Though coming up with a solution to a problem is the purpose behind any project, how can you tell if this has been achieved? Setting effective requirements as described above is a start, but it’s only one part of managing your project effectively.
Getting to the end goal requires a strong and detailed plan, not only to ensure that the project meets its requirements – or scope – but that the project itself can be split into manageable tasks and activities. It will also help a project manager to work out timings and assign the required resources.
Without an effective plan, it can be difficult to keep your team committed and on schedule because they cannot be certain where they are versus where they should be. This leads to at best a delayed project, at worst a project that does not meet the stakeholder’s expectations.
The Plan Do Check Act (PDCA) cycle is perfect for assisting with the creation of an effective plan:
- Plan what you are doing
- Do what you said you would do
- Check that you did it right
- Act on anything that went wrong to avoid errors of the same nature in future
Each step in the PDCA cycle supports the one following it, facilitating continual improvement. The cycle can also be applied to the project as a whole, as well as each of the tasks under it.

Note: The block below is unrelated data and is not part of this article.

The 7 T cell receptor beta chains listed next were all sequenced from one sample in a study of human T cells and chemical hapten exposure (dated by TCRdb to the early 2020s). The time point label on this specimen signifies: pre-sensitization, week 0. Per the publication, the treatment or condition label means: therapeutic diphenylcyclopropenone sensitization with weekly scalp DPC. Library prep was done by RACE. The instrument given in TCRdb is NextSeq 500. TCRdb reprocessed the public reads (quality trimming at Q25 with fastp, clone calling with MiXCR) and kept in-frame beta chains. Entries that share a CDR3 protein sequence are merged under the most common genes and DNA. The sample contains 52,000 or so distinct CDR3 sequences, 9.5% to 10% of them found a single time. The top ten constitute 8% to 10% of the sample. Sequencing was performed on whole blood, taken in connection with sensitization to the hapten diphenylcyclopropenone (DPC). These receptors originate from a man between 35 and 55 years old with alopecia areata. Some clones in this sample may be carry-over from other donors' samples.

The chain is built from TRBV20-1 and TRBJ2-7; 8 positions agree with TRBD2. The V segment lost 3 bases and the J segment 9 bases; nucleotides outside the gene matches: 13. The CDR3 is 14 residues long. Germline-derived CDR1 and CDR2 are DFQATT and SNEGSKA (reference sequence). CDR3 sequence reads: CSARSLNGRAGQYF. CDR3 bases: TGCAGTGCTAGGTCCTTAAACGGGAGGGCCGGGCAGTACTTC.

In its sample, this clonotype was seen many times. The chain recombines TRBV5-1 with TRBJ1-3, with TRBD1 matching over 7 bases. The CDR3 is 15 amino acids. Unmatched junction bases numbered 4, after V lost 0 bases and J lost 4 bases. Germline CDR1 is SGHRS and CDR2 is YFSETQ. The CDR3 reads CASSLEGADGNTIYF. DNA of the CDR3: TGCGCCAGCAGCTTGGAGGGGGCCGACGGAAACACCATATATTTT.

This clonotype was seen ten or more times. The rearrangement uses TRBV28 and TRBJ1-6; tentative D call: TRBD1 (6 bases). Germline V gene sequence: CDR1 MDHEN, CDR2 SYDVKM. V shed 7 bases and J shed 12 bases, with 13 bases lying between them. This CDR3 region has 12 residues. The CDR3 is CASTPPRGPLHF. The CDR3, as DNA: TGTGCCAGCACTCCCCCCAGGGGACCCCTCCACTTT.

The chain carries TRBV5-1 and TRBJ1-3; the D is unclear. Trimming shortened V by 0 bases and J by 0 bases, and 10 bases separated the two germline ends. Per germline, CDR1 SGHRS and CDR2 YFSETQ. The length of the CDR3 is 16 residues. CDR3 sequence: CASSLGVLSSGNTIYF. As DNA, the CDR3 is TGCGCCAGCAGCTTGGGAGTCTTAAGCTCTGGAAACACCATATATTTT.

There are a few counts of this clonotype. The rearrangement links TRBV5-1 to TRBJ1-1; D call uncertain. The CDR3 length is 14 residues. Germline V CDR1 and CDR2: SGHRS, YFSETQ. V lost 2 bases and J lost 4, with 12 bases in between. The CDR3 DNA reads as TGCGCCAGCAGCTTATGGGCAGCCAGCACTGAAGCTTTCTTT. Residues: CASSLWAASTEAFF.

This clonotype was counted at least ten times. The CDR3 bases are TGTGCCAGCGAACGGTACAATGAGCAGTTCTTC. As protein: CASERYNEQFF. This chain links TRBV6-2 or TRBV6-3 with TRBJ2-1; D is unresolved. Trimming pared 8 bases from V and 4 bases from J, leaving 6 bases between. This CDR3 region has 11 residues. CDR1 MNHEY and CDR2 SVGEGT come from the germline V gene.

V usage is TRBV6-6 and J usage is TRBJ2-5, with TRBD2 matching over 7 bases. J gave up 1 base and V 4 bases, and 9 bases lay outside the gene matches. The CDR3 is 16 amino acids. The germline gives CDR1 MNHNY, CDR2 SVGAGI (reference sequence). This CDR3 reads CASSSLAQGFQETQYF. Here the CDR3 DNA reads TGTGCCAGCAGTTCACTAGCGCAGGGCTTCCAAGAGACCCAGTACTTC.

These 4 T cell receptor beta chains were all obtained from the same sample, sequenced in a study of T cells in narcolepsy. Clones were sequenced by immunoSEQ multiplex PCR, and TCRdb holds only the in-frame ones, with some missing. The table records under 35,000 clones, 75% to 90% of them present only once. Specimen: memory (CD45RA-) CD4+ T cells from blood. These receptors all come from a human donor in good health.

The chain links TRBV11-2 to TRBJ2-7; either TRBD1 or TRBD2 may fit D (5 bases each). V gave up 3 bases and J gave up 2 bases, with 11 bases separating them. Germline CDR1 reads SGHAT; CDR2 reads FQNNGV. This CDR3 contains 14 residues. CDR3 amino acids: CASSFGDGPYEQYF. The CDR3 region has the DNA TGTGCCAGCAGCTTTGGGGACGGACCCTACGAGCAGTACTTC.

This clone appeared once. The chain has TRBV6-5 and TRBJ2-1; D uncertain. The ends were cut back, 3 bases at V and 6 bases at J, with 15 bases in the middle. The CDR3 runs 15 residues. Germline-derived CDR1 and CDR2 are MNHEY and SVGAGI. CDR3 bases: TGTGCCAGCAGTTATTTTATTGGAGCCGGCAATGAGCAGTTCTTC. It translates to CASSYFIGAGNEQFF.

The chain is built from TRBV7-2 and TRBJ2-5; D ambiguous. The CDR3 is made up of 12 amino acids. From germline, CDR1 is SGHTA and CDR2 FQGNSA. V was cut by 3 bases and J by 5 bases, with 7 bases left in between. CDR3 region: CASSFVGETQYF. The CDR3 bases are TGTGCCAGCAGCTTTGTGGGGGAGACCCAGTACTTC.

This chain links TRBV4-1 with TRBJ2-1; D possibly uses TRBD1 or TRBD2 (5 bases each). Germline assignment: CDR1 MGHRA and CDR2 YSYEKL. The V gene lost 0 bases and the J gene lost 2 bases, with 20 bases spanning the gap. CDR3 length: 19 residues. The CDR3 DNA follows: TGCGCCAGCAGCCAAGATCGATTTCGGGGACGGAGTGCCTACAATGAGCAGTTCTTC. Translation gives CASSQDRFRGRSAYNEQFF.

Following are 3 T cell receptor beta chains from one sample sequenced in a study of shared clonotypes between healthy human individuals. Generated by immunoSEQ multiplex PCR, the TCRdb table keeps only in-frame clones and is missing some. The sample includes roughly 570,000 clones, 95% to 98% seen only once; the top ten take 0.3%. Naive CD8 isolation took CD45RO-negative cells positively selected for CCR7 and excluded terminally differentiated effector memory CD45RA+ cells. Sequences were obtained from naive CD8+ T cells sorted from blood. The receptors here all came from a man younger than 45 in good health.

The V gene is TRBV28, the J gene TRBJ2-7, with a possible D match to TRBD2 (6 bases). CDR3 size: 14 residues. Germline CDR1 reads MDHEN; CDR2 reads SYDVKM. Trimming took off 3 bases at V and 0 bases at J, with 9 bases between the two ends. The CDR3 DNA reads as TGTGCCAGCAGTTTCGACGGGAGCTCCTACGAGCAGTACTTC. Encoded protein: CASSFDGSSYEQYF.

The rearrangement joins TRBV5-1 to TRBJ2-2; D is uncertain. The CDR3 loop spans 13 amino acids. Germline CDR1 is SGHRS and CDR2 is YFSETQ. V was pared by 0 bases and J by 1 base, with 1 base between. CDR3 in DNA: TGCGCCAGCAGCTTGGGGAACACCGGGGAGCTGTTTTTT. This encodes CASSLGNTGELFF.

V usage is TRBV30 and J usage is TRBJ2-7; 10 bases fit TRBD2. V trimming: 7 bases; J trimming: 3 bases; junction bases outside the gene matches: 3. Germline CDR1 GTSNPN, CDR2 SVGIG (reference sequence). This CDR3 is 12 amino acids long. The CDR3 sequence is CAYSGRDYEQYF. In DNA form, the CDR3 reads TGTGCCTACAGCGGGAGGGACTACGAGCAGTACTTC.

PDCA also forms the structure of management systems such as ISO 9001 – an internationally recognised standard that ensures internal and customer handling processes meet in-house metrics for performance. If your staff are accustomed to following set procedures, and have a handbook they can refer back to, everything from the day-to-day running of the company, to the efficiency of individual projects, is improved.
Skipping risk analysis
When it comes to the execution of any project plan, there will always be unforeseen difficulties. It is actually the mark of an inexperienced project manager to ignore this possibility until the worst happens. All projects come with some risks and to ignore them early on is effectively sticking your head in the sand – leaving all the work needed to address them for later stages when time is likely to be at even more of a premium.